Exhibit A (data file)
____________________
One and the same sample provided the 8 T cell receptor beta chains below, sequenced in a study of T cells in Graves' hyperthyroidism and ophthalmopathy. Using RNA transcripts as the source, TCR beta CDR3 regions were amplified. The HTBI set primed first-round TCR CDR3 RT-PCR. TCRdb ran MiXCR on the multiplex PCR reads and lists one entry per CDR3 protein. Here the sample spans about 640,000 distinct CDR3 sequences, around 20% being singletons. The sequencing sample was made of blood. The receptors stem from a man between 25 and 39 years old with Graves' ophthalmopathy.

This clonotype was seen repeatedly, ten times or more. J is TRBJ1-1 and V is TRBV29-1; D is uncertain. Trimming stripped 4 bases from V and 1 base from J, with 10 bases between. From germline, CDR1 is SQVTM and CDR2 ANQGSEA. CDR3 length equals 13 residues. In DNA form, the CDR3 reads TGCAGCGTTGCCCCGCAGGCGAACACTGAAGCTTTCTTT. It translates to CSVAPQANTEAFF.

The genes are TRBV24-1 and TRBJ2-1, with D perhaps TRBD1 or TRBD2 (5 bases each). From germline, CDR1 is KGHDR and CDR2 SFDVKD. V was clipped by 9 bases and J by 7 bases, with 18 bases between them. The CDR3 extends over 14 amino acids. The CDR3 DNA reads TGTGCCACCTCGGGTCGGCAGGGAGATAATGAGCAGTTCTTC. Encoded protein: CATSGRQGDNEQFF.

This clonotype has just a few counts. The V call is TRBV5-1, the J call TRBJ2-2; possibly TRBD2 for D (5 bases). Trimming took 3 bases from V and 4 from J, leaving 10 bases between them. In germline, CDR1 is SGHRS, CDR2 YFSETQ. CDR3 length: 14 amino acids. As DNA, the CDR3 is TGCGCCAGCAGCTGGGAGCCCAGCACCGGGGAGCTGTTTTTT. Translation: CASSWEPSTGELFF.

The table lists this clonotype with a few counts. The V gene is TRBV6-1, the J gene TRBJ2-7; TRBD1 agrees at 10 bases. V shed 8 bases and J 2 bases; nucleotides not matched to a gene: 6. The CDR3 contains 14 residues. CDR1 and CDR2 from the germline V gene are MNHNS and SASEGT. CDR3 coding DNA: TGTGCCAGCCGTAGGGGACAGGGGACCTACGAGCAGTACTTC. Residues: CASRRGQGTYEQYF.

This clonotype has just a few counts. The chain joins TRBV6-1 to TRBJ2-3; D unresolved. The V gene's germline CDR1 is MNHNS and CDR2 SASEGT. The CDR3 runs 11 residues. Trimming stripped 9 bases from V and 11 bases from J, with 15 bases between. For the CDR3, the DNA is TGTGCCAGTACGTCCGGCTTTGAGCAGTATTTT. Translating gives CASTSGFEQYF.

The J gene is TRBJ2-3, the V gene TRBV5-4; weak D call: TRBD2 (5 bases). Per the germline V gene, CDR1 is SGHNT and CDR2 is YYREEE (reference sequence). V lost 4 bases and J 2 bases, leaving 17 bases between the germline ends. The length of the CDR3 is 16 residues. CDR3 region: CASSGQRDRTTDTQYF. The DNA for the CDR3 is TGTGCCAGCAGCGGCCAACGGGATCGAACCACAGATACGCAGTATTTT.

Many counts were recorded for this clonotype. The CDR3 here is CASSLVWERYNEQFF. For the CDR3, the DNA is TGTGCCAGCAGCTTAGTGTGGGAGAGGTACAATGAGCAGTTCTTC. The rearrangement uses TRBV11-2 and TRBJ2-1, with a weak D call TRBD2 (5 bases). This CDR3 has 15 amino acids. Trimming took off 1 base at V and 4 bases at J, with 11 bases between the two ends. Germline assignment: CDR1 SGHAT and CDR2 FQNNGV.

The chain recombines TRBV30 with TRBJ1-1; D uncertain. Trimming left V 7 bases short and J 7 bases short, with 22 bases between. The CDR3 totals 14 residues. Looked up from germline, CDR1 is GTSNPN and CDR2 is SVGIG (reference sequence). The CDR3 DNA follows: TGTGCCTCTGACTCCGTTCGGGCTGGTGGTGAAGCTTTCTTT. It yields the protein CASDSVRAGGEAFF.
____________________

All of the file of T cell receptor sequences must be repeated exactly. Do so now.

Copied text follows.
One and the same sample provided the 8 T cell receptor beta chains below, sequenced in a study of T cells in Graves' hyperthyroidism and ophthalmopathy. Using RNA transcripts as the source, TCR beta CDR3 regions were amplified. The HTBI set primed first-round TCR CDR3 RT-PCR. TCRdb ran MiXCR on the multiplex PCR reads and lists one entry per CDR3 protein. Here the sample spans about 640,000 distinct CDR3 sequences, around 20% being singletons. The sequencing sample was made of blood. The receptors stem from a man between 25 and 39 years old with Graves' ophthalmopathy.

This clonotype was seen repeatedly, ten times or more. J is TRBJ1-1 and V is TRBV29-1; D is uncertain. Trimming stripped 4 bases from V and 1 base from J, with 10 bases between. From germline, CDR1 is SQVTM and CDR2 ANQGSEA. CDR3 length equals 13 residues. In DNA form, the CDR3 reads TGCAGCGTTGCCCCGCAGGCGAACACTGAAGCTTTCTTT. It translates to CSVAPQANTEAFF.

The genes are TRBV24-1 and TRBJ2-1, with D perhaps TRBD1 or TRBD2 (5 bases each). From germline, CDR1 is KGHDR and CDR2 SFDVKD. V was clipped by 9 bases and J by 7 bases, with 18 bases between them. The CDR3 extends over 14 amino acids. The CDR3 DNA reads TGTGCCACCTCGGGTCGGCAGGGAGATAATGAGCAGTTCTTC. Encoded protein: CATSGRQGDNEQFF.

This clonotype has just a few counts. The V call is TRBV5-1, the J call TRBJ2-2; possibly TRBD2 for D (5 bases). Trimming took 3 bases from V and 4 from J, leaving 10 bases between them. In germline, CDR1 is SGHRS, CDR2 YFSETQ. CDR3 length: 14 amino acids. As DNA, the CDR3 is TGCGCCAGCAGCTGGGAGCCCAGCACCGGGGAGCTGTTTTTT. Translation: CASSWEPSTGELFF.

The table lists this clonotype with a few counts. The V gene is TRBV6-1, the J gene TRBJ2-7; TRBD1 agrees at 10 bases. V shed 8 bases and J 2 bases; nucleotides not matched to a gene: 6. The CDR3 contains 14 residues. CDR1 and CDR2 from the germline V gene are MNHNS and SASEGT. CDR3 coding DNA: TGTGCCAGCCGTAGGGGACAGGGGACCTACGAGCAGTACTTC. Residues: CASRRGQGTYEQYF.

This clonotype has just a few counts. The chain joins TRBV6-1 to TRBJ2-3; D unresolved. The V gene's germline CDR1 is MNHNS and CDR2 SASEGT. The CDR3 runs 11 residues. Trimming stripped 9 bases from V and 11 bases from J, with 15 bases between. For the CDR3, the DNA is TGTGCCAGTACGTCCGGCTTTGAGCAGTATTTT. Translating gives CASTSGFEQYF.

The J gene is TRBJ2-3, the V gene TRBV5-4; weak D call: TRBD2 (5 bases). Per the germline V gene, CDR1 is SGHNT and CDR2 is YYREEE (reference sequence). V lost 4 bases and J 2 bases, leaving 17 bases between the germline ends. The length of the CDR3 is 16 residues. CDR3 region: CASSGQRDRTTDTQYF. The DNA for the CDR3 is TGTGCCAGCAGCGGCCAACGGGATCGAACCACAGATACGCAGTATTTT.

Many counts were recorded for this clonotype. The CDR3 here is CASSLVWERYNEQFF. For the CDR3, the DNA is TGTGCCAGCAGCTTAGTGTGGGAGAGGTACAATGAGCAGTTCTTC. The rearrangement uses TRBV11-2 and TRBJ2-1, with a weak D call TRBD2 (5 bases). This CDR3 has 15 amino acids. Trimming took off 1 base at V and 4 bases at J, with 11 bases between the two ends. Germline assignment: CDR1 SGHAT and CDR2 FQNNGV.

The chain recombines TRBV30 with TRBJ1-1; D uncertain. Trimming left V 7 bases short and J 7 bases short, with 22 bases between. The CDR3 totals 14 residues. Looked up from germline, CDR1 is GTSNPN and CDR2 is SVGIG (reference sequence). The CDR3 DNA follows: TGTGCCTCTGACTCCGTTCGGGCTGGTGGTGAAGCTTTCTTT. It yields the protein CASDSVRAGGEAFF.